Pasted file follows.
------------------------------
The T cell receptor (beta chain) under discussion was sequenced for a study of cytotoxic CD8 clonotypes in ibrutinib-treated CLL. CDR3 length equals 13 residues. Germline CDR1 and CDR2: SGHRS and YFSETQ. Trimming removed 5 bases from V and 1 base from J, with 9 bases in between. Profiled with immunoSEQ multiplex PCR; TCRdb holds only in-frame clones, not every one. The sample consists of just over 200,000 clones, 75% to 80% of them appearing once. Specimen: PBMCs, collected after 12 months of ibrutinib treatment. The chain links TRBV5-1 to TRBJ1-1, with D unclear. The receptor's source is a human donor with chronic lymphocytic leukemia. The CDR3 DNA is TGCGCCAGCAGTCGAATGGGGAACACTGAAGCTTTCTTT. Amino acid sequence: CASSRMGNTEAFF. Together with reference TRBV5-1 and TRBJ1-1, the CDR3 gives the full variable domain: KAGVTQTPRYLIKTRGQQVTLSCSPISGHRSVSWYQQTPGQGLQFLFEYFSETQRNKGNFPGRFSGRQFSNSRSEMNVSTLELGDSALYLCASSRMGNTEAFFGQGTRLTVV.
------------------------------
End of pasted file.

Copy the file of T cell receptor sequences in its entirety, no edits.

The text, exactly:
The T cell receptor (beta chain) under discussion was sequenced for a study of cytotoxic CD8 clonotypes in ibrutinib-treated CLL. CDR3 length equals 13 residues. Germline CDR1 and CDR2: SGHRS and YFSETQ. Trimming removed 5 bases from V and 1 base from J, with 9 bases in between. Profiled with immunoSEQ multiplex PCR; TCRdb holds only in-frame clones, not every one. The sample consists of just over 200,000 clones, 75% to 80% of them appearing once. Specimen: PBMCs, collected after 12 months of ibrutinib treatment. The chain links TRBV5-1 to TRBJ1-1, with D unclear. The receptor's source is a human donor with chronic lymphocytic leukemia. The CDR3 DNA is TGCGCCAGCAGTCGAATGGGGAACACTGAAGCTTTCTTT. Amino acid sequence: CASSRMGNTEAFF. Together with reference TRBV5-1 and TRBJ1-1, the CDR3 gives the full variable domain: KAGVTQTPRYLIKTRGQQVTLSCSPISGHRSVSWYQQTPGQGLQFLFEYFSETQRNKGNFPGRFSGRQFSNSRSEMNVSTLELGDSALYLCASSRMGNTEAFFGQGTRLTVV.